Obama Close to Choosing Clinton, Jones for Key Posts
Saturday, November 22, 2008; Page A01
Barack Obama appears intent on naming an experienced and centrist foreign policy team, with Sen. Hillary Rodham Clinton as secretary of state and retired Marine Gen. James L. Jones as national security adviser, sources said yesterday.
A friend of Clinton's said she is ready to accept an appointment that would make the former Obama rival his point person in tackling an array of international crises and restoring the United States' influence around the world, a frequently stated objective of the incoming administration.
Although the Obama transition team and Clinton's Senate spokesman said nothing has been finalized, her office for the first time officially confirmed that she is talking to Obama about the job. "We're still in discussions, which are very much on track. Any reports beyond that are premature," said Philippe Reines, Clinton's spokesman and senior adviser.
Meanwhile, several sources said that Jones has moved to the top of the list to be Obama's national security adviser and that the sides are in advanced talks. Sources familiar with the discussions said Obama is considering expanding the scope of the job to give the adviser the kind of authority once wielded by powerful figures such as Henry A. Kissinger.
The Jones appointment would put the onetime Marine Corps commandant and NATO commander in charge of managing an interagency process that many Democratic foreign policy experts say has been broken under the Bush administration.
With many Democrats expecting Robert M. Gates to remain as defense secretary, the emerging national security team appears to be centrist in orientation, with deep experience in many of the areas likely to be the focus of Obama's foreign policy -- including wars in Iraq and Afghanistan and instability in Pakistan and the Middle East, where Obama advisers have been signaling a desire to make an early mark in the stalled peace process.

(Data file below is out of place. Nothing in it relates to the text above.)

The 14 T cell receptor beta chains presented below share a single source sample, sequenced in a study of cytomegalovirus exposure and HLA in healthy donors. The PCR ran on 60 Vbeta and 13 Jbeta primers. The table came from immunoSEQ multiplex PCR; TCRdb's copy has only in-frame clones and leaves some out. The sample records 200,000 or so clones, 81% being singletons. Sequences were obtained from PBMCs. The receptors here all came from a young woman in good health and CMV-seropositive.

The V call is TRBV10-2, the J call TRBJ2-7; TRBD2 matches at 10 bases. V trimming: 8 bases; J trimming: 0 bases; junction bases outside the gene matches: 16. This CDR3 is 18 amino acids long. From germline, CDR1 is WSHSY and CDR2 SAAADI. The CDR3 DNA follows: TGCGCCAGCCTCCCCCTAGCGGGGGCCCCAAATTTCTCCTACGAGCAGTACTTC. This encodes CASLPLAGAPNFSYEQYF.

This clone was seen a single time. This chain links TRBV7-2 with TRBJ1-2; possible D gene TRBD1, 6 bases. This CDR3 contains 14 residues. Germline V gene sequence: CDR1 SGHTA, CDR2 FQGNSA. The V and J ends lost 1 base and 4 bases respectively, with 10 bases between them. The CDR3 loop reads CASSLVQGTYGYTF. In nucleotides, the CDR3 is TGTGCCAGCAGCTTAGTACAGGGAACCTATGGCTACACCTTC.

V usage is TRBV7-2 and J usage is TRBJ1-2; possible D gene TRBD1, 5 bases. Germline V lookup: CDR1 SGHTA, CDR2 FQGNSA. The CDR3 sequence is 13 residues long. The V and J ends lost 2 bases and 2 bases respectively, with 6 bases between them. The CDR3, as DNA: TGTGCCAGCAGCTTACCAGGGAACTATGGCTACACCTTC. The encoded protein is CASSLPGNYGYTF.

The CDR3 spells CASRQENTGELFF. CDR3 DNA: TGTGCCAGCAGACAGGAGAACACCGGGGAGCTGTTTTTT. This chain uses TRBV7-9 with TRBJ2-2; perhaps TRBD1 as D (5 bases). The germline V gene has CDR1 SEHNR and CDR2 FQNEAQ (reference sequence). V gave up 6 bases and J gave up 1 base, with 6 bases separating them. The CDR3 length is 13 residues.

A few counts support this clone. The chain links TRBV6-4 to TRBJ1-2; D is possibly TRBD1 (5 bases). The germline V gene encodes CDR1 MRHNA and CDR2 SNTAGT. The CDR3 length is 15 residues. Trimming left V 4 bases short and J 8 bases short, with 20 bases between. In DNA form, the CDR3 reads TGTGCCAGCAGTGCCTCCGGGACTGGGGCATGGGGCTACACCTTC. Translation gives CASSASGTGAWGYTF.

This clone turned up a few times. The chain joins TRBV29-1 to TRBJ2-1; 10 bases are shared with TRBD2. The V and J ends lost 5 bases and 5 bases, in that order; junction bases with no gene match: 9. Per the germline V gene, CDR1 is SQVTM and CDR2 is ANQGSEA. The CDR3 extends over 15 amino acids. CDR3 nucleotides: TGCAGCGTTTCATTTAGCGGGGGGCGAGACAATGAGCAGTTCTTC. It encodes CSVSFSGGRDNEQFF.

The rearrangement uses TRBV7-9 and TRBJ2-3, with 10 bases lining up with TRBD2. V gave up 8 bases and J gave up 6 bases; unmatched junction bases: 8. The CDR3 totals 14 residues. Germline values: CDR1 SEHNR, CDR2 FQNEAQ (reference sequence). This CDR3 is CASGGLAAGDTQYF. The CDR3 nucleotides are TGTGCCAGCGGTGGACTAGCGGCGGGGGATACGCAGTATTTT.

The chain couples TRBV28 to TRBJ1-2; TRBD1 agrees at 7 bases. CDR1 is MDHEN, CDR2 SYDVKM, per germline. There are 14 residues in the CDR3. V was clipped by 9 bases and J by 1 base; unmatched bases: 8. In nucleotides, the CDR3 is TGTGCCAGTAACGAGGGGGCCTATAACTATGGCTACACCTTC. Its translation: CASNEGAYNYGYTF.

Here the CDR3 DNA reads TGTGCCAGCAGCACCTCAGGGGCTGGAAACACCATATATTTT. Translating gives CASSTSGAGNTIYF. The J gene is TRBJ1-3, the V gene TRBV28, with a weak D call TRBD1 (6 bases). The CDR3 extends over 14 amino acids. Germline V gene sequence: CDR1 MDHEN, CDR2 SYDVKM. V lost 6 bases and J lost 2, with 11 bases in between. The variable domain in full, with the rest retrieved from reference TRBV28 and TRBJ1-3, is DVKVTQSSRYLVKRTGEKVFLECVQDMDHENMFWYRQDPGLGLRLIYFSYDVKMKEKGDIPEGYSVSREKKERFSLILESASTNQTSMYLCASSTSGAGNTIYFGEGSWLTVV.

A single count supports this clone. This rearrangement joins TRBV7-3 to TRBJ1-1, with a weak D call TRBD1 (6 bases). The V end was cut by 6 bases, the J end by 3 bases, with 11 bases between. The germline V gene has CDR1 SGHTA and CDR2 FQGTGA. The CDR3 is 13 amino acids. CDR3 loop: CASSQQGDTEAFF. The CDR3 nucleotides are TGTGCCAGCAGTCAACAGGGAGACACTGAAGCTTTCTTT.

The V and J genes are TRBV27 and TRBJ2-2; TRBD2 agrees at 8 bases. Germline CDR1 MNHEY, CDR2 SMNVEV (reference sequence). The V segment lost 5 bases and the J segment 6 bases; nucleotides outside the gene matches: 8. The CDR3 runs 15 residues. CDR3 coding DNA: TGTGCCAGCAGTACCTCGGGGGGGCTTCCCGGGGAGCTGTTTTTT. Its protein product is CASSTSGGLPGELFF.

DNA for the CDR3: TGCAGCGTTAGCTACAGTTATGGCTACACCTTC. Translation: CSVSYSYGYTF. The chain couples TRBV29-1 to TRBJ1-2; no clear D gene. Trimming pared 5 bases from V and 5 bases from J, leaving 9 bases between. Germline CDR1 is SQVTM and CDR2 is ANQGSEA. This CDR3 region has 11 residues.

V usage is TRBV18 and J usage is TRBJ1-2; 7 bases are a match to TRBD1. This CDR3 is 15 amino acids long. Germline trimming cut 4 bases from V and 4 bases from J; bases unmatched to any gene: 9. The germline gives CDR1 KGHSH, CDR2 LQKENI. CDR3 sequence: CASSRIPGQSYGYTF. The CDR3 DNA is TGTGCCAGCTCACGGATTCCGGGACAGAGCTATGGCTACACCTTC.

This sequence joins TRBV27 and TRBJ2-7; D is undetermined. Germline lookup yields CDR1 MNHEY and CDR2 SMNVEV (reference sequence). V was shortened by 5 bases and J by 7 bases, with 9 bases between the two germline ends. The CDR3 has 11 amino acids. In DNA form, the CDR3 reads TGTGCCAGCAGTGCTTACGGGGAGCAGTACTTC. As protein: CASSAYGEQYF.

While there has been much discussion about the president-elect's purported interest in creating a "team of rivals" in his Cabinet, the emerging group could also be one that works well together. Gates is widely known for being a nonpartisan, congenial manager, while Jones is considered by many who know him to be a self-effacing general who "wears power very gracefully," as one put it. That probably is part of their appeal to Obama, some Democrats said.
One wild card would be Clinton, who clashed sharply with Obama over foreign policy during their battle for the Democratic presidential nomination but worked hard for the party's ticket in the fall. And the past few days have brought increasing signs that, after some hesitation, Clinton and her husband, former president Bill Clinton, want her to take the job. That position comes after the Obama and Clinton sides came to an agreement on how to handle potential conflicts with Bill Clinton's activities.
"It seems more likely today, versus a few days ago, that she will accept," one Clinton loyalist said yesterday.
Obama has also been meeting with possible candidates for other posts, including director of national intelligence. One name that has surfaced as a possibility in recent days is retired Adm. Dennis Blair, a former chief of the U.S. Pacific Command. Others said to be possibilities include John Brennan, a former CIA analyst who worked his way up the agency ladder, and Sen. Chuck Hagel (R-Neb.). A member of the Senate Select Committee on Intelligence and a former Army officer and businessman, Hagel has strong Capitol Hill support and is respected within the national security community as a nonpartisan analyst of intelligence issues.
Sources said the announcement of the national security appointments will be made on the Monday after Thanksgiving.
In picking Jones, Obama would be sending a powerful sign that he wants to conduct a nonpartisan national security policy. Jones is also close to Sen. John McCain (R-Ariz.), his colleague as a military liaison to Capitol Hill in the 1970s, and stayed publicly neutral during the presidential campaign, though he quietly provided advice to Obama in telephone conversations, according to a source who knows both men. Jones is one of the few public figures who probably would have been courted for government service regardless of the election's outcome.